There is much about stalking and violence and obsession I do not understand, but a year or so before I contacted the police for the first time, a man murdered his wife and children five minutes from where I live, on a street I have driven down many times before. Often still, I feel stupid, convinced I'm overreacting. I've not been physically harmed; the violence so far has been psychological, threats that have not yet been acted upon. But then I remember Hannah Clarke, who was the same age I am now when she was killed after a period of being stalked by her ex-husband, and how, up until her death, she had never been physically harmed by the family annihilator that took the lives of her and her babies.

What I've experienced - am experiencing - is not remotely comparable to years of coercive control resulting in the most horrific murder imaginable, but what this crime, alongside so many others, continues to remind me, is that the worst thing you can imagine does not belong to the realm of fiction and fantasy and horror films and news reports in other suburbs and cities and countries. The worst thing happens every day, a five-minute drive from where you live, and it's this I remember when I'm made to feel I'm overreacting.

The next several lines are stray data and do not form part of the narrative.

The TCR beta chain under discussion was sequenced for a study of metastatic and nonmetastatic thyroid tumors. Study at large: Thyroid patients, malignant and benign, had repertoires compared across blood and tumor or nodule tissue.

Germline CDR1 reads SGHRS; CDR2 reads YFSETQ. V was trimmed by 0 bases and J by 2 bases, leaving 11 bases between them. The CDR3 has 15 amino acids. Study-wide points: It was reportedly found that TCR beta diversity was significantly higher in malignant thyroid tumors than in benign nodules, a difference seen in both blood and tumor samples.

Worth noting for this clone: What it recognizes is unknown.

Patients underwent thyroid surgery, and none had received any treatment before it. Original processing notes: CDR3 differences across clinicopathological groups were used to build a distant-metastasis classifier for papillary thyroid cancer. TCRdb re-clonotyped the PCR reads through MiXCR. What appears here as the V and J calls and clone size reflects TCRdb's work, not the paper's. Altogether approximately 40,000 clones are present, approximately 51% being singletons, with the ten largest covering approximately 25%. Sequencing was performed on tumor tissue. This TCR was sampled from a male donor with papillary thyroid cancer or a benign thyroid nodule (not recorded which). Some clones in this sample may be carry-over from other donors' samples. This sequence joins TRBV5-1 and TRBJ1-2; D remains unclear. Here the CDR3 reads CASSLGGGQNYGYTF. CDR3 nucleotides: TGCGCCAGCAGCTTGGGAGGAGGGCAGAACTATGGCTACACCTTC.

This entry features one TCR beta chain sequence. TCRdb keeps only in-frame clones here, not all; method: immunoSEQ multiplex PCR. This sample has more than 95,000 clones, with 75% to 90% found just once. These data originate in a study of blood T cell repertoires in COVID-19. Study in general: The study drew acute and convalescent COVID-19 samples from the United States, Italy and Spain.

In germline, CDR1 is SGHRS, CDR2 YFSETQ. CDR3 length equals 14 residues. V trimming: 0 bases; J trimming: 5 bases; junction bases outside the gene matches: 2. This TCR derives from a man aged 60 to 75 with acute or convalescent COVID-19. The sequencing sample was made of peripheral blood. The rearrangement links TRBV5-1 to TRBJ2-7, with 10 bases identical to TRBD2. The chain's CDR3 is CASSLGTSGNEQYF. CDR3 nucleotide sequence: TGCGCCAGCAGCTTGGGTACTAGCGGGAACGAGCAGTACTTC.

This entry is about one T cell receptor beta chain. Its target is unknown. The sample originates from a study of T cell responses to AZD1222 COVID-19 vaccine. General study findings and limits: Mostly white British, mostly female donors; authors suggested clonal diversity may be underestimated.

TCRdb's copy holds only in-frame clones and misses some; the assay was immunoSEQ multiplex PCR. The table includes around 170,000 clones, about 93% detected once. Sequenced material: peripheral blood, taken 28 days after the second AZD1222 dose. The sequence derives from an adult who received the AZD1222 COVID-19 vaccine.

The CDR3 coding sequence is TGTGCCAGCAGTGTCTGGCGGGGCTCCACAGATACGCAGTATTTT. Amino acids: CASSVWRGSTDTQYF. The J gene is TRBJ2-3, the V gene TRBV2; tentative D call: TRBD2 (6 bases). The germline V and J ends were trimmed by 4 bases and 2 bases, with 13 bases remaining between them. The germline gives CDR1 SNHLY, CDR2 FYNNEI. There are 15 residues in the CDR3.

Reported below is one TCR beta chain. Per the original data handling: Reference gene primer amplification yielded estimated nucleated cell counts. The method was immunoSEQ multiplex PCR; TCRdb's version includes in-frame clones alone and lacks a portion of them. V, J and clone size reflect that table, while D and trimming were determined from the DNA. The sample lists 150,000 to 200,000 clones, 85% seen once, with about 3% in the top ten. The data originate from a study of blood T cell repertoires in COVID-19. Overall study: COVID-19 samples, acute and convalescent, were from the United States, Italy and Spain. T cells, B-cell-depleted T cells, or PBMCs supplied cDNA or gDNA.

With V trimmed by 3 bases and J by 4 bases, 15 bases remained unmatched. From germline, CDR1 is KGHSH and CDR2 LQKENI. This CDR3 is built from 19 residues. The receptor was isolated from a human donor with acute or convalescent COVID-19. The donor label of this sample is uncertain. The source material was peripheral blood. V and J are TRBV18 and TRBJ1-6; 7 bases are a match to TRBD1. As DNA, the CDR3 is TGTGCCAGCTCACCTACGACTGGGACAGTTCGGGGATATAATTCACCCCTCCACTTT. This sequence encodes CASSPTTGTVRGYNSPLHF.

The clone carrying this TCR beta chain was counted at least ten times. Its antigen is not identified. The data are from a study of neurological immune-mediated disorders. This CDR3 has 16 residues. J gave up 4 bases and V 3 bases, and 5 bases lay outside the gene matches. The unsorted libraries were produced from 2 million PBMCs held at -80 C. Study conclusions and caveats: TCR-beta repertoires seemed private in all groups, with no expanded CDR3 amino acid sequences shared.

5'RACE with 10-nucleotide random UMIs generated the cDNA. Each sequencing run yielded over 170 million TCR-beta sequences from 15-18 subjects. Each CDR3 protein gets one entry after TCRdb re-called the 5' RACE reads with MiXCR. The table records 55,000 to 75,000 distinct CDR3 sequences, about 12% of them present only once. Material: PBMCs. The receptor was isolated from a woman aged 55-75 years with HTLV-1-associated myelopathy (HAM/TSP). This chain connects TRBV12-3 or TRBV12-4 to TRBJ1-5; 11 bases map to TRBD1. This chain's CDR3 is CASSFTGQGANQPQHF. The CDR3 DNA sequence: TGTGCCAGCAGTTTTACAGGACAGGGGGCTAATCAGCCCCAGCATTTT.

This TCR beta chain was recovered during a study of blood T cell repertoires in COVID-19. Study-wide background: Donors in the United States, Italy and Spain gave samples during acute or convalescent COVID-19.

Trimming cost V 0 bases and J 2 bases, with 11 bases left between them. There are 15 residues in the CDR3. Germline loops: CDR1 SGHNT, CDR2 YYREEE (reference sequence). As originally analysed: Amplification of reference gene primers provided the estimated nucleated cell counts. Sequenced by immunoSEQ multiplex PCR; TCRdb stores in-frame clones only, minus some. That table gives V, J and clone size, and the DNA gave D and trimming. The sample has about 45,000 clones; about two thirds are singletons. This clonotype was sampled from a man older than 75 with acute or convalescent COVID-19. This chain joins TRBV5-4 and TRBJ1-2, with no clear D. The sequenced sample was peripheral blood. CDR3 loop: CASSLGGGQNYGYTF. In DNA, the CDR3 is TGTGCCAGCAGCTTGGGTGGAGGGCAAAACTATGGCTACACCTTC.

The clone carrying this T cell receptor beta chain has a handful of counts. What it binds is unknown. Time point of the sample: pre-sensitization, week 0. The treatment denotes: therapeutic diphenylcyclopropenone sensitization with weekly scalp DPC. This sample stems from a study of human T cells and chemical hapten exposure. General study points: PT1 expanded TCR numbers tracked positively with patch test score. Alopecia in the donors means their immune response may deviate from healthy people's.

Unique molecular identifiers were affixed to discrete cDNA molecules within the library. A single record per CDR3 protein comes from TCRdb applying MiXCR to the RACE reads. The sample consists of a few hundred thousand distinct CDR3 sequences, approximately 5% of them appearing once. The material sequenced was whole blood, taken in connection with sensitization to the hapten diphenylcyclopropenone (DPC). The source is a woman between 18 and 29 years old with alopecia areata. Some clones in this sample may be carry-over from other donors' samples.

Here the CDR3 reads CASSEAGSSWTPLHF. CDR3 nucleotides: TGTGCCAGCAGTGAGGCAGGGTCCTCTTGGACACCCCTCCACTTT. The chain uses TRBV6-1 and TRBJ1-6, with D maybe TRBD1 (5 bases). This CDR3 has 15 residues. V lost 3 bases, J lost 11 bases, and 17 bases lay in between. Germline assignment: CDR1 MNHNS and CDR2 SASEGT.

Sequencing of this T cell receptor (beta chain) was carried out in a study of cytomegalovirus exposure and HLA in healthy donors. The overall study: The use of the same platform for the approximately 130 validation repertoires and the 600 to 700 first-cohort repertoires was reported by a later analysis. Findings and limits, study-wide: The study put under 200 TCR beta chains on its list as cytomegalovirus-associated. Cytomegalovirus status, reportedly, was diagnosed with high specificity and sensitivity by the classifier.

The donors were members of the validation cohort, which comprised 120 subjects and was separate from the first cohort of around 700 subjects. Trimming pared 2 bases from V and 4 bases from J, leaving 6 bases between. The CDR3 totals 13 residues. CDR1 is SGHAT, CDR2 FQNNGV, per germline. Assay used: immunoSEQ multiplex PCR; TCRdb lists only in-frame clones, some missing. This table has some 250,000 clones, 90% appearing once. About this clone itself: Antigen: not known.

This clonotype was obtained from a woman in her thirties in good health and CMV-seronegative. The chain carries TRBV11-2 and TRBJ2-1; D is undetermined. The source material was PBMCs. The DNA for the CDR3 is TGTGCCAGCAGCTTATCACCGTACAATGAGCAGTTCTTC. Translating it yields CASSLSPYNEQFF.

Image: Supplied.

Emily O'Grady is the author of Feast, the story of three women connected beyond blood, and what happens when their darkest secrets are hauled into the light. Feast is now available for purchase.

If this has raised any issues for you, or if you just feel like you need to speak to someone, please call 1800 RESPECT (1800 737 732) – the national sexual assault, domestic and family violence counselling service.

Feature Image: Supplied.